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In the late 70s, barcodes were just becoming widely available, and someone thought it would be a great idea to be able to distribute programs via barcodes.
In those days, every computer magazine devoted numerous pages to laborious listings of program code. Users would have to type in the code, line by line, and then correct their inevitable typing mistakes (if not the magazine's typesetting mistakes!) before their program would run.
Enter the SoftStrip System. Magazines printed the program listing in long strips of barcode along the outer edge of each page. Readers with a SoftStrip System Reader peripheral could scan the barcode strips, and pow! there was the program, transmitted to their computer via a serial port. No more typing!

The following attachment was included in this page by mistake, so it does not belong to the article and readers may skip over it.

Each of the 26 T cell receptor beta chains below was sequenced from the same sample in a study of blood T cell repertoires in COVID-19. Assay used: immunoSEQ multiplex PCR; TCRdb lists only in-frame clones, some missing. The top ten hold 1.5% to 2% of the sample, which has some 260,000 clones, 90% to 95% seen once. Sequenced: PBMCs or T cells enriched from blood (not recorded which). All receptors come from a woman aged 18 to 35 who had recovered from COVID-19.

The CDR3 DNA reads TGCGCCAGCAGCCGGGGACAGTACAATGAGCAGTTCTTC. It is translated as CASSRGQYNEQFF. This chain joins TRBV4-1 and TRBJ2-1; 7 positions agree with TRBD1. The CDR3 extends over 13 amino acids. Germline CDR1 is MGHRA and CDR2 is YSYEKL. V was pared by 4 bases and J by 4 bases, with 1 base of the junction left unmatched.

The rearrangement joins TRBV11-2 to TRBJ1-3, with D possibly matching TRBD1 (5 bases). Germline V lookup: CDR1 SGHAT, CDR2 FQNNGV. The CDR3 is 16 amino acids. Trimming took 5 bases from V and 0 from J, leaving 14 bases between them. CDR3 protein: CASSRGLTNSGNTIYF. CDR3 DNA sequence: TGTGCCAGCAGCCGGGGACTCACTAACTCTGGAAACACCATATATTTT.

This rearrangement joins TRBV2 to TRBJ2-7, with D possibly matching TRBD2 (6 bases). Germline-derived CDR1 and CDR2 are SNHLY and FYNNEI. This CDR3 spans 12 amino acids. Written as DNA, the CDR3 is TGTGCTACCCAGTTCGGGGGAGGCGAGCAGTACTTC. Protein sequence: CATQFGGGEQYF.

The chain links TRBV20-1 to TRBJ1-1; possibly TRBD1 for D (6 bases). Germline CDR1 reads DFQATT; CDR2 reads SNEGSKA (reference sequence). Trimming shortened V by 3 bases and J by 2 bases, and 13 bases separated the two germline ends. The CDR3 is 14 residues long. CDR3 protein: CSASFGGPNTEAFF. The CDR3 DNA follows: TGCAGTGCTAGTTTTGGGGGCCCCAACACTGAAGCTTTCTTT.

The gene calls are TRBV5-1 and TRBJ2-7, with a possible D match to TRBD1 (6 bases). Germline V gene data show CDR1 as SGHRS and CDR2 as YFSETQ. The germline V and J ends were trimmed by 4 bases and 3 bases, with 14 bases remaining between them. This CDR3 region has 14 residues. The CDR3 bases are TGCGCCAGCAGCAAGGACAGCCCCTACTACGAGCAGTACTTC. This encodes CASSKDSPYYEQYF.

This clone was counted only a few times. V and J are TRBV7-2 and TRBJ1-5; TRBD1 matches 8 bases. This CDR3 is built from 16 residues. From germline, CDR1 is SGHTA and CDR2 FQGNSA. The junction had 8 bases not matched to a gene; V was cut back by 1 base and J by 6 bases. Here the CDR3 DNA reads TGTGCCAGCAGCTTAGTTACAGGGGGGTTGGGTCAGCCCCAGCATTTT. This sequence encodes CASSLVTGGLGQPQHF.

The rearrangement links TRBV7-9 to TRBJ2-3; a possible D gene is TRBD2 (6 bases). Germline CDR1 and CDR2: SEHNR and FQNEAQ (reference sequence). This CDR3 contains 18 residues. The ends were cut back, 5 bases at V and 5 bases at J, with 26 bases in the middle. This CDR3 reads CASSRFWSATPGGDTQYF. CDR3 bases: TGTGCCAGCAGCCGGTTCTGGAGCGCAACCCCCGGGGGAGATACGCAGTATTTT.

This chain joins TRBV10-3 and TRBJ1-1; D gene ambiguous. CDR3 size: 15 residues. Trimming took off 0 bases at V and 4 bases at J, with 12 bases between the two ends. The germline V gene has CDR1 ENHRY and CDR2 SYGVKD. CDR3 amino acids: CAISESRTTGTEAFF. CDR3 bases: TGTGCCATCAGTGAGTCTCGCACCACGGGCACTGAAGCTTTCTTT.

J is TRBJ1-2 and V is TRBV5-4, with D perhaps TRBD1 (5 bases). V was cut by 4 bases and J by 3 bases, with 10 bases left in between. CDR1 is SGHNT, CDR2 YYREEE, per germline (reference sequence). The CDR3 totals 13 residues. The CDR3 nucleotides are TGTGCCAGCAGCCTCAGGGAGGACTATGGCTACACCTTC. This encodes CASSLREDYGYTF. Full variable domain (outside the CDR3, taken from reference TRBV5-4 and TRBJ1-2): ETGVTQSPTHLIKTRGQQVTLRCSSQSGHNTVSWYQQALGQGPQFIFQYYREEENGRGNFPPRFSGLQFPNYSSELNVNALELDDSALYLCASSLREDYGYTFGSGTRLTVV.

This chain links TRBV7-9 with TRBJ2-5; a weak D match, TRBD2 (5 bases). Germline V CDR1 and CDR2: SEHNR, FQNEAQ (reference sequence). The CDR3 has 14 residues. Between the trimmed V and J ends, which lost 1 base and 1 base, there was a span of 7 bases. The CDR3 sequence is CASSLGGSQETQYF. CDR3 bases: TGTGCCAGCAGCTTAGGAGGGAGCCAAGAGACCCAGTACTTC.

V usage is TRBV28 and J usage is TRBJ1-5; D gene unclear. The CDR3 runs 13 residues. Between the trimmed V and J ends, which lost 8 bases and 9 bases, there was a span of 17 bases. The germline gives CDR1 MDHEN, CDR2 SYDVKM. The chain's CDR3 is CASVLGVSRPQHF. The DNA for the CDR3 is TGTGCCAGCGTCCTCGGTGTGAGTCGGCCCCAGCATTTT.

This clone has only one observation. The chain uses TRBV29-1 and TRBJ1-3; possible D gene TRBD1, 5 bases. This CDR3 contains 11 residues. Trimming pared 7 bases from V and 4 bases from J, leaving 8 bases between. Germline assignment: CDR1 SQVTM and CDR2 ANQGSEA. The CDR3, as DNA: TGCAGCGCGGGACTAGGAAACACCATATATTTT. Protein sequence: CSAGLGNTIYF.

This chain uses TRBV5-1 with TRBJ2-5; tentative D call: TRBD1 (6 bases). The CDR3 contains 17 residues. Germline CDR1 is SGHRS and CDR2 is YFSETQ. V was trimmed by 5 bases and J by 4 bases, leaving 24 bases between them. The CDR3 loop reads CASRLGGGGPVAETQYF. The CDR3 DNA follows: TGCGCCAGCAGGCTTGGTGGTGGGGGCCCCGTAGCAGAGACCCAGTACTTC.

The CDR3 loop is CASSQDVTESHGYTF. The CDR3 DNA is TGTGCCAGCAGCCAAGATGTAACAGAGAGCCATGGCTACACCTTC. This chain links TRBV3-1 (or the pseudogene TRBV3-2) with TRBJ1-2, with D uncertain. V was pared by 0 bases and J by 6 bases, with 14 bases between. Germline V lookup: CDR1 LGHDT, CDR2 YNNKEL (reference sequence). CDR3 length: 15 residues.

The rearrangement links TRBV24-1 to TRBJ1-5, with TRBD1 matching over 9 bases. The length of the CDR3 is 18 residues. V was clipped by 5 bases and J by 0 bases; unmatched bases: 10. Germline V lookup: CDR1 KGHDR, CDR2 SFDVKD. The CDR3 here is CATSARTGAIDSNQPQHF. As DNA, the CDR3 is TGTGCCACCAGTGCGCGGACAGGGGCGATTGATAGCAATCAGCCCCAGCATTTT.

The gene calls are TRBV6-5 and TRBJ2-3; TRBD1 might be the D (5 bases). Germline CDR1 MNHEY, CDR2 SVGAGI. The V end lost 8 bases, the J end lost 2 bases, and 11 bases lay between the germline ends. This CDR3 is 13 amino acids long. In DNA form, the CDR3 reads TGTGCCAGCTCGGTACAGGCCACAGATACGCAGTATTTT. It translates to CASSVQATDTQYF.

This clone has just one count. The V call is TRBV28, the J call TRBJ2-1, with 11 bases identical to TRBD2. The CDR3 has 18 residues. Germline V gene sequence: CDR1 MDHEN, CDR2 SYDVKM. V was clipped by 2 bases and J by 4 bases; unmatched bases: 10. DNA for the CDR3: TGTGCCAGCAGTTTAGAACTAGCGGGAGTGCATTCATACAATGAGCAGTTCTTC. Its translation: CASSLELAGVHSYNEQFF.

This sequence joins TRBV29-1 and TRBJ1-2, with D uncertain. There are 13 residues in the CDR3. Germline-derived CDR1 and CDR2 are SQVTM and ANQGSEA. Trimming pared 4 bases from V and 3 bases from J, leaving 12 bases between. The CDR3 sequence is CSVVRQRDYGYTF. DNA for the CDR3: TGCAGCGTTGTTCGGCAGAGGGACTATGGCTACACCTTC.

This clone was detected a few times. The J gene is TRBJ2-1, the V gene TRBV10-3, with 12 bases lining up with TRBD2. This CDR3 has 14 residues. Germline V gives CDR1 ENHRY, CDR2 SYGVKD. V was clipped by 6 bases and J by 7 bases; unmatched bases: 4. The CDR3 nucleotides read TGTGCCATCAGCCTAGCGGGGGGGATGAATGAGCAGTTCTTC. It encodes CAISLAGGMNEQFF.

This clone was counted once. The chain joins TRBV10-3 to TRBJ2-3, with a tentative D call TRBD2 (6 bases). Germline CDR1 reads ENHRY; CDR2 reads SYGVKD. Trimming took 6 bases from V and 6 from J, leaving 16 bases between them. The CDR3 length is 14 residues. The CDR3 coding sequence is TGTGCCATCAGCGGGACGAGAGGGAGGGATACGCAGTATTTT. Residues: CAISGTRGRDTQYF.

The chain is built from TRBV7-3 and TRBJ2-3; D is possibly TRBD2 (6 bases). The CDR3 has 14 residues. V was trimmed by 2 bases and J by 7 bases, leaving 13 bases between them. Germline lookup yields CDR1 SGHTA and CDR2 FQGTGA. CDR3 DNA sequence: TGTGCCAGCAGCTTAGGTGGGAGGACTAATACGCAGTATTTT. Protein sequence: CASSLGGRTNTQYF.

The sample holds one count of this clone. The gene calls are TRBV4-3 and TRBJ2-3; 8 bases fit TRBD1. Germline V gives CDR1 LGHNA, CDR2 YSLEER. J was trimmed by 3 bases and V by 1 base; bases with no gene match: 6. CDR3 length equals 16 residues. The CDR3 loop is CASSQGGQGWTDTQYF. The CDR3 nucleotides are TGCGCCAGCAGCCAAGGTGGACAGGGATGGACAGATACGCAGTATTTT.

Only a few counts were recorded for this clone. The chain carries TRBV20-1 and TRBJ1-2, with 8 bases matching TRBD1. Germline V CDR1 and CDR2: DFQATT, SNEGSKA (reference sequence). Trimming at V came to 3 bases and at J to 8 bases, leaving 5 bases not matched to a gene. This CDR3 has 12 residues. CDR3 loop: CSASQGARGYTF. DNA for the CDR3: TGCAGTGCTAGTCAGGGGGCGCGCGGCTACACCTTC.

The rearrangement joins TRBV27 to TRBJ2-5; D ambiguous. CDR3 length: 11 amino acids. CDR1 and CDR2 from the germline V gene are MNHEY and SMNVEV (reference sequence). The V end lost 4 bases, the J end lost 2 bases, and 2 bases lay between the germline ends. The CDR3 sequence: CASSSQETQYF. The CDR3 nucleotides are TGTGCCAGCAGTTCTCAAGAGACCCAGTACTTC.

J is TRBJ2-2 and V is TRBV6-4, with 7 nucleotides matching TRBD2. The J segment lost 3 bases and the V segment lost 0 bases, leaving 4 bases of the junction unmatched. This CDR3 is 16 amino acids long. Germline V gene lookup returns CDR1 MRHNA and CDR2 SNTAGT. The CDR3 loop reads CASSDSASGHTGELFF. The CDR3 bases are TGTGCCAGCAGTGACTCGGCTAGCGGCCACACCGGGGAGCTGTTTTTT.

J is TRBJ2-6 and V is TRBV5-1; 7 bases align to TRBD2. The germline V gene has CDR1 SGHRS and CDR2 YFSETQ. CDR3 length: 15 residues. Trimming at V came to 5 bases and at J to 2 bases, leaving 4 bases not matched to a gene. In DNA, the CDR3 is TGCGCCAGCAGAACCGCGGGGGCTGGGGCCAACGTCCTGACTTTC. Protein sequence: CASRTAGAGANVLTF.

Unfortunately, the SoftStrip people were never able to convince enough magazines to publish using their system. This, combined with wide use of the new, cheaper modems and on-line systems like CompuServe and The Source, led to SoftStrip's demise.
Today, the only way to read those old program listings is with a SoftStrip reader like this one, shown in its original box.
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Last modified: April 17, 2003